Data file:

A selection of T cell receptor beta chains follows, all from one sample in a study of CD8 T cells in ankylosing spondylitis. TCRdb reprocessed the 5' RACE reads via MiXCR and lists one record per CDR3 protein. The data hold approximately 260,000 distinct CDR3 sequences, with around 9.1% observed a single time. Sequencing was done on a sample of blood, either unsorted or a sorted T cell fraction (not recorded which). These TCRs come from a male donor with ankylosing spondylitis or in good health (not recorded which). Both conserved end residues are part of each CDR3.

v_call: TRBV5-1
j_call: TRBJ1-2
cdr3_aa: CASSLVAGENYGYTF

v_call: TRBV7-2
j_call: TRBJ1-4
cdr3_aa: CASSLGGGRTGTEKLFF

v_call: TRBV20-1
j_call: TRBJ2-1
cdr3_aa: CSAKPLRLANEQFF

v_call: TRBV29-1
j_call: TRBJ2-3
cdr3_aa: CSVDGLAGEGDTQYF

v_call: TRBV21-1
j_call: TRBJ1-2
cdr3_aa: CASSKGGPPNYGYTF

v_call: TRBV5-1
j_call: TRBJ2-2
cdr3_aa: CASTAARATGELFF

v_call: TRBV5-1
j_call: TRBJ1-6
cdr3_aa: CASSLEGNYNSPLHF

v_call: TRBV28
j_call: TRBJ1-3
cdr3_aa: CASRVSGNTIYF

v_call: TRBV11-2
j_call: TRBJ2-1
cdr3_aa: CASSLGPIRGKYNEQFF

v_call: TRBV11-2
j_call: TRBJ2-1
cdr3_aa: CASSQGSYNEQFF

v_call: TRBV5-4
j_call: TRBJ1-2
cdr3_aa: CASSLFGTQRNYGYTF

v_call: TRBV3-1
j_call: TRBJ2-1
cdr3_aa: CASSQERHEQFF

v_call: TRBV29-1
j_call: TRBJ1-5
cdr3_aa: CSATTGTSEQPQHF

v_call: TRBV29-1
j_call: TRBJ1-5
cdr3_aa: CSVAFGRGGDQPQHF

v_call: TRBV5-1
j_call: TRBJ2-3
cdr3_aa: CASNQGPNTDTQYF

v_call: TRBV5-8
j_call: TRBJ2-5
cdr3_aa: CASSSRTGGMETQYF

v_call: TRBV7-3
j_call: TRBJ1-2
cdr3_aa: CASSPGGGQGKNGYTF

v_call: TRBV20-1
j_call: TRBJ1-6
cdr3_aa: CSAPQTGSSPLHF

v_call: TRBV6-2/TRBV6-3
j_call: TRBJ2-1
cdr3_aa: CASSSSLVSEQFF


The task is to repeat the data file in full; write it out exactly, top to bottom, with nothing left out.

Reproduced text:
A selection of T cell receptor beta chains follows, all from one sample in a study of CD8 T cells in ankylosing spondylitis. TCRdb reprocessed the 5' RACE reads via MiXCR and lists one record per CDR3 protein. The data hold approximately 260,000 distinct CDR3 sequences, with around 9.1% observed a single time. Sequencing was done on a sample of blood, either unsorted or a sorted T cell fraction (not recorded which). These TCRs come from a male donor with ankylosing spondylitis or in good health (not recorded which). Both conserved end residues are part of each CDR3.

v_call: TRBV5-1
j_call: TRBJ1-2
cdr3_aa: CASSLVAGENYGYTF

v_call: TRBV7-2
j_call: TRBJ1-4
cdr3_aa: CASSLGGGRTGTEKLFF

v_call: TRBV20-1
j_call: TRBJ2-1
cdr3_aa: CSAKPLRLANEQFF

v_call: TRBV29-1
j_call: TRBJ2-3
cdr3_aa: CSVDGLAGEGDTQYF

v_call: TRBV21-1
j_call: TRBJ1-2
cdr3_aa: CASSKGGPPNYGYTF

v_call: TRBV5-1
j_call: TRBJ2-2
cdr3_aa: CASTAARATGELFF

v_call: TRBV5-1
j_call: TRBJ1-6
cdr3_aa: CASSLEGNYNSPLHF

v_call: TRBV28
j_call: TRBJ1-3
cdr3_aa: CASRVSGNTIYF

v_call: TRBV11-2
j_call: TRBJ2-1
cdr3_aa: CASSLGPIRGKYNEQFF

v_call: TRBV11-2
j_call: TRBJ2-1
cdr3_aa: CASSQGSYNEQFF

v_call: TRBV5-4
j_call: TRBJ1-2
cdr3_aa: CASSLFGTQRNYGYTF

v_call: TRBV3-1
j_call: TRBJ2-1
cdr3_aa: CASSQERHEQFF

v_call: TRBV29-1
j_call: TRBJ1-5
cdr3_aa: CSATTGTSEQPQHF

v_call: TRBV29-1
j_call: TRBJ1-5
cdr3_aa: CSVAFGRGGDQPQHF

v_call: TRBV5-1
j_call: TRBJ2-3
cdr3_aa: CASNQGPNTDTQYF

v_call: TRBV5-8
j_call: TRBJ2-5
cdr3_aa: CASSSRTGGMETQYF

v_call: TRBV7-3
j_call: TRBJ1-2
cdr3_aa: CASSPGGGQGKNGYTF

v_call: TRBV20-1
j_call: TRBJ1-6
cdr3_aa: CSAPQTGSSPLHF

v_call: TRBV6-2/TRBV6-3
j_call: TRBJ2-1
cdr3_aa: CASSSSLVSEQFF